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Financial Literacy: What You Don’t Know Could Hurt You

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A confident, can-do attitude is what’s defined the American persona since even before the United States existed. It gets things done. Build a transcontinental railroad? No problem. Put a man on the moon within 10 years? A piece of cake. One of the personality traits that Americans admire most is self-confidence.

But there’s a fine line between self-confidence and overconfidence, and crossing it can sometimes get people into trouble. This is particularly true when it comes to financial matters where ignorance and hubris can end up being pretty expensive. And, unfortunately, America is largely a nation of financial illiterates.

We Don’t Even Know That We Don’t Know

Far too many Americans aren’t even aware of how much they don’t know about money. The “Financial Literacy: Prosperity Begins with Knowledge” study that Raddon released last month found that almost half of respondents (44%) described themselves as either extremely or very financially literate. When the same group was asked to take a basic financial knowledge quiz, only 6% got the equivalent of an A on the test. The study also noted that as people age and income increases, so does their level of confidence, but not necessarily the depth of their knowledge.

Another study, this one from the FINRA Foundation, estimated that close to two-thirds of Americans would be unable to pass a basic financial literacy test. Other studies have found similar results.

This level of financial ignorance should not be surprising since only 16% of Americans have participated in any kind of financial literacy program and, for the most part, our schools don’t teach kids about money. Currently, only Alabama, Missouri, Tennessee, Utah and Virginia require passing some kind of personal finance curriculum in order to earn a high school diploma and no state has added such a requirement since 2016.

This led the Council for Economic Education’s (CEE) 2018 Survey of the States: Economic and Personal Finance Education in Our Nation’s Schools, to conclude that financial independence may be out of reach for many because K-12 students are not receiving adequate tools and training to make informed financial decisions.

“Increasing evidence indicates that key elements of a person’s financial habits begin forming much earlier than high school, and in fact may be well-developed by the age of 7. In order to be as effective as possible, then, financial literacy education should ideally start in grade school and continue on throughout students’ young adult lives,” wrote Dale Brown, CEO and President of the Financial Services Institute in Investment News.

Financial Literacy Should be Elementary

But, since at this point, 45 states are choosing to ignore the need to develop personal finance skills early, FSI is providing tools to its independent financial advisor members so they can help educate clients and their children. The group is partnering with DNA Creative on a financial edutainment program, The Centsables, which features superhero characters who explain the basics of money management through short lessons and other activities delivered in comic books or an animated TV series. The program has already reached tens of thousands of school-age children through independent banks and credit unions.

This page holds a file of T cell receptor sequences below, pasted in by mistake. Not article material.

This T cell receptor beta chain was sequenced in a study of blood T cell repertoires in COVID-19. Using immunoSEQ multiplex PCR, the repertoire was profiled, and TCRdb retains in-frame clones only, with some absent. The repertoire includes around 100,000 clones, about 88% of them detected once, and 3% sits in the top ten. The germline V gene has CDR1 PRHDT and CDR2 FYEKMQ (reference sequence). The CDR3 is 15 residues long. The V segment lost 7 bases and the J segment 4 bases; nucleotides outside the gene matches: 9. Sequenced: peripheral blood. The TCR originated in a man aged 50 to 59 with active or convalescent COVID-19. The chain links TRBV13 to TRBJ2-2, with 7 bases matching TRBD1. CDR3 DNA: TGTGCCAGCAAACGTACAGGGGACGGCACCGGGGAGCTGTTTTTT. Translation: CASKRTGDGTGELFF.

Another program aimed at giving kids a painless financial education is the CreditStacker app, which turns acquiring financial knowledge into a game similar to the ever-popular Candy Crush. This application is the brainchild of Angel Rich (no relation to Richie) who first achieved notoriety when she won the Goldman Sachs Portfolio Challenge during her senior year in college.

Related: How Plain Language Can Help Address Financial Illiteracy

“The reason it is in a game is I was watching youth slip away into video games, and so many careers were being wasted by kids playing video games, I wanted to find a way to still allow the engagement of a game,” Rich told an interviewer. “Parents were pushing for video games because neighborhoods were more violent outside, but we have kids lowering their grades, being less social and less financially adept.”

When it comes to money, too many Americans are overconfident and unaware of just how much they don’t know. In the Federal Reserve Board’s 2017 “Report on the Economic Well-Being of U.S. Households,” 70% of American households said they are “living well” or that they are currently “doing OK” financially. Compare that with Bankrate.com’s recent Financial Security Index, showing only 39% of Americans could afford to pay an unanticipated $1,000 expense, based on their current financial state.

Create Teachable Moments

Raising America’s level of financial literacy is going to take time and effort, the consequences of continuing to ignore this deficiency could be devastating. Edutainment platforms like The Centsables and CreditStacker can help get kids started on the road to financial literacy, but those programs should be a supplement to formal education, not a replacement for it.

In the meantime, firms that work in financial services can make communicating about financial education part of their marketing strategy. The campaign that Prudential has been running for the last few years to get people thinking about retirement is a great example. My favorite is the billboard saying, “We spend more time clicking ‘Like’ than planning for retirement.” Your message doesn’t have to be heavy-handed. It just has to be clear and get your current and potential clients thinking.

You can’t solve a problem if you don’t know there is one.

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